Subjective value is impossible to validate when determining damages, so compensation awards are forced to use the market value standard. When the government takes land and is only required to pay the amount of market value diminished, however, the current owner may not be fully compensated. The owner may attach personal value to the property or may be able to sell his or her property rights to another who values the property more than the average person in the market.
Coerced transfers of property rights fail to guarantee a mutually beneficial exchange. Only when the state is forced to bargain with a property owner for acquiring his or her land, a use of land, or a restraint on use, can a more balanced scheme of compensation occur. In a compensation system based on market value, the harm done property owners by government actions may be diminished, but it will never be eliminated.
For this reason, among others, responsible policymakers must not just work to correct our definitions of takings and liberalize the system of compensation, but must also work to minimize the amount of takings that actually occur. Following the intent of the Framers, property rights should be a primary concern, not a secondary concern receiving importance only after fulfilling some other perceived objective of the state.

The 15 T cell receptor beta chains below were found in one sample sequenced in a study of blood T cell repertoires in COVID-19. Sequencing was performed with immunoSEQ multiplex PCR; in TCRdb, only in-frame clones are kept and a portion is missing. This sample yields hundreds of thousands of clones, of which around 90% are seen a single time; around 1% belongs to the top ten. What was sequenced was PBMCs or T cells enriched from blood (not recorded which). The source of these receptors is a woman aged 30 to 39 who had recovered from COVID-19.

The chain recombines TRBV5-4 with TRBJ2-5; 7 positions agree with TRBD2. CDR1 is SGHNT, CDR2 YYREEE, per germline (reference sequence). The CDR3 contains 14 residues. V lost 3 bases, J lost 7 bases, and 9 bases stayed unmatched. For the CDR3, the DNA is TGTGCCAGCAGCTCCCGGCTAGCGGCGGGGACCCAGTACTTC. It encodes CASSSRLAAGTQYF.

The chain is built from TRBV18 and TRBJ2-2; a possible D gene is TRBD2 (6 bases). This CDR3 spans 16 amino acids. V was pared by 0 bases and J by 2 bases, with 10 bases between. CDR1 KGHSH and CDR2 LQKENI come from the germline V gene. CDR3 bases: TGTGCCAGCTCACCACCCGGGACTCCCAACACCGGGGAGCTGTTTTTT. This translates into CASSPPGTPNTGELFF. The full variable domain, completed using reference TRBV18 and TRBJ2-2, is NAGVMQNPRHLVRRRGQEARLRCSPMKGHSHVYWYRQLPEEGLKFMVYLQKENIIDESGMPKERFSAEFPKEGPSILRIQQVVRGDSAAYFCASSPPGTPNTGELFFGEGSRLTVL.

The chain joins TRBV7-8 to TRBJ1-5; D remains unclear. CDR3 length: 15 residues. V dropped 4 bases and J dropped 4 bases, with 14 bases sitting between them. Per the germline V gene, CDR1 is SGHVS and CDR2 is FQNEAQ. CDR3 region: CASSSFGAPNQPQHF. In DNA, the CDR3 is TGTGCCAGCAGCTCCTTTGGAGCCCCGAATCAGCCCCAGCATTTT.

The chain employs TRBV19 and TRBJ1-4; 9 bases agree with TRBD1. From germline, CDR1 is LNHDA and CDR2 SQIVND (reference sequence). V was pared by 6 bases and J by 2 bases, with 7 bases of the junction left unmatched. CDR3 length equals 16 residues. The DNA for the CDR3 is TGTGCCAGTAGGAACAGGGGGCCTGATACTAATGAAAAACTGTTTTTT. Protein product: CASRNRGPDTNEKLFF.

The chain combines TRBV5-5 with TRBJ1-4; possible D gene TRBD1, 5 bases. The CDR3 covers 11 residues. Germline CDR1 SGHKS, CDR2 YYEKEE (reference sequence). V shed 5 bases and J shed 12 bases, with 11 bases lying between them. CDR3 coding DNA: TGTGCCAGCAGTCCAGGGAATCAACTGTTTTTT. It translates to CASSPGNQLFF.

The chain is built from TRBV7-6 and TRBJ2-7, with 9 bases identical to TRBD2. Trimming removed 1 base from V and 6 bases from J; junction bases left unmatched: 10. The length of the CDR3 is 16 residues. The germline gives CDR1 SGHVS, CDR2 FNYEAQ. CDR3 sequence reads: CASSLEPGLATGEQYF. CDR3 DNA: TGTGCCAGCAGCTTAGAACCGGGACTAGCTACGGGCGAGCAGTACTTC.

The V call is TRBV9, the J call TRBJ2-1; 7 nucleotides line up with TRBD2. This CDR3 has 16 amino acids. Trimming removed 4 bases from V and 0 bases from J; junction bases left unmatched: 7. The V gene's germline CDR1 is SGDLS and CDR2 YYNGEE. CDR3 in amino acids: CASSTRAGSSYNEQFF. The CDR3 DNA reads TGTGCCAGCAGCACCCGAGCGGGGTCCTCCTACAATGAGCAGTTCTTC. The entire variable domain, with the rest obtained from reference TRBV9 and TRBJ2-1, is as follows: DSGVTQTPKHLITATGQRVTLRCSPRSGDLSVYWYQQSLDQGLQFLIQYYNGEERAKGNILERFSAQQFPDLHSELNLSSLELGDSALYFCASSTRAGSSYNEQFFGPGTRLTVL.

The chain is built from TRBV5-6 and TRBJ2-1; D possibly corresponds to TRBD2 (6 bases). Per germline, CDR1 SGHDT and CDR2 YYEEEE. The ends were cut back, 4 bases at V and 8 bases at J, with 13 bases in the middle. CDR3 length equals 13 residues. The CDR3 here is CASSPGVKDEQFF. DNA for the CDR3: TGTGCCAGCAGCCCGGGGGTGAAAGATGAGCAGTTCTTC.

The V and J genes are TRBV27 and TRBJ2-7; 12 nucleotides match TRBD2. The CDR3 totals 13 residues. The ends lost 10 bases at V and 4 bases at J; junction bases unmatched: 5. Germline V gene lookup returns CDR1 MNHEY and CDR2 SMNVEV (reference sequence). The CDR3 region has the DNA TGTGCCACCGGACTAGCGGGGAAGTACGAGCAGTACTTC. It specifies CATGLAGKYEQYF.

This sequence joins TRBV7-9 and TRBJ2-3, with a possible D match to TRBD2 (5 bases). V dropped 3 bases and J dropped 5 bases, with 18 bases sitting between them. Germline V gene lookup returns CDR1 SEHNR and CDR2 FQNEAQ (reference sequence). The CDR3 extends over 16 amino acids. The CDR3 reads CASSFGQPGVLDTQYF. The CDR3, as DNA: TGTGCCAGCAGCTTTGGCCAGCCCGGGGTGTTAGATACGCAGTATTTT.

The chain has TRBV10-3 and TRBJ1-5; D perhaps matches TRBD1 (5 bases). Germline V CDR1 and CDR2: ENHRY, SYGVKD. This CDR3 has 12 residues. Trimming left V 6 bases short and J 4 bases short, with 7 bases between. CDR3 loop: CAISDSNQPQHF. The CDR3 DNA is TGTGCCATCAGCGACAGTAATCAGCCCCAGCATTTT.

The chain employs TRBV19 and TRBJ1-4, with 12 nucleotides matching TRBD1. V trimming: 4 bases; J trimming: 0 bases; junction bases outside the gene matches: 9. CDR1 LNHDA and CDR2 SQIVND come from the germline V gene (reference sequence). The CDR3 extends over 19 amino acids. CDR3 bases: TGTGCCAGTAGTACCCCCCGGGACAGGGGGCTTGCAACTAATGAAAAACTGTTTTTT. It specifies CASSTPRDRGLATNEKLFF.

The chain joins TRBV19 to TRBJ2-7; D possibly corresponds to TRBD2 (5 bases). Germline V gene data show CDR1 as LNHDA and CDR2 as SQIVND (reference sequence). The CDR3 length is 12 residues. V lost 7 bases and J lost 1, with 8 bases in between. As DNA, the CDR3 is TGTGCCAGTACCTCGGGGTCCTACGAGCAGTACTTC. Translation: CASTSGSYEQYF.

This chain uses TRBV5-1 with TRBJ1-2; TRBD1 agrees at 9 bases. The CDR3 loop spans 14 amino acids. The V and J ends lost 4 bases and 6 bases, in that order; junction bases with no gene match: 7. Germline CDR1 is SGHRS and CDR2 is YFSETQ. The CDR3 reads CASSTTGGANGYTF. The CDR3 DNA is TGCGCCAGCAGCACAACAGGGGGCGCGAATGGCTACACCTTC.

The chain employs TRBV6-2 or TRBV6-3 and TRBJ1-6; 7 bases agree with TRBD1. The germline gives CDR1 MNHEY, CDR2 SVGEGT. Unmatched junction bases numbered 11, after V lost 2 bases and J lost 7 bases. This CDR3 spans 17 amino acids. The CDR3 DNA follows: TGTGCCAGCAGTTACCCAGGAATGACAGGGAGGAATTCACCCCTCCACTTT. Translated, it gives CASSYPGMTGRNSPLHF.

Moreover, a sound protection of property rights is fundamental to all other liberties. As James Madison warned, Where an excess of power prevails, property of no sort is duly respected. No man is safe in his opinions, his person, his faculties, or his possessions.
The government does not have the unlimited power to silence an individual so long as it compensates that person for the infringement on his right to free speech. Similarly, despite the Takings Clause’s more expansive grant of power, the clause should not be considered a carte blanche license to infringe real property rights. The excessive growth of the state’s power to control real property has vital implications for the general liberty of the citizenry, and this growth must be brought in check if our property in liberty is to be preserved.
Limiting the size and scope of the regulatory state is the most important takings reform. The power of eminent domain is, and was always meant to be, only a power of last resort.
1. U. S. Constitution, Amendment V: [N]or shall private property be taken for public use without just compensation.
3. From an essay entitled Property, published March 27, 1792, National Gazette; reprinted in James Madison, The Papers of James Madison, Vol. 14, Robert Rutland et al., eds. (Charlottesville, Va.: University of Virginia Press, 1983), p. 266.
4. The Supreme Court has even stated: Property does not have rights. People have rights. The right to enjoy property without lawful deprivation . . . is in truth a ‘personal’ right. . . . In fact, a fundamental interdependence exists between the personal right to liberty and the personal right in property. Neither could have meaning without the other. That rights in property are basic civil rights has long been recognized. Lynch v. Household Fin. Corp., 405 U. S. 538, 552 (1972).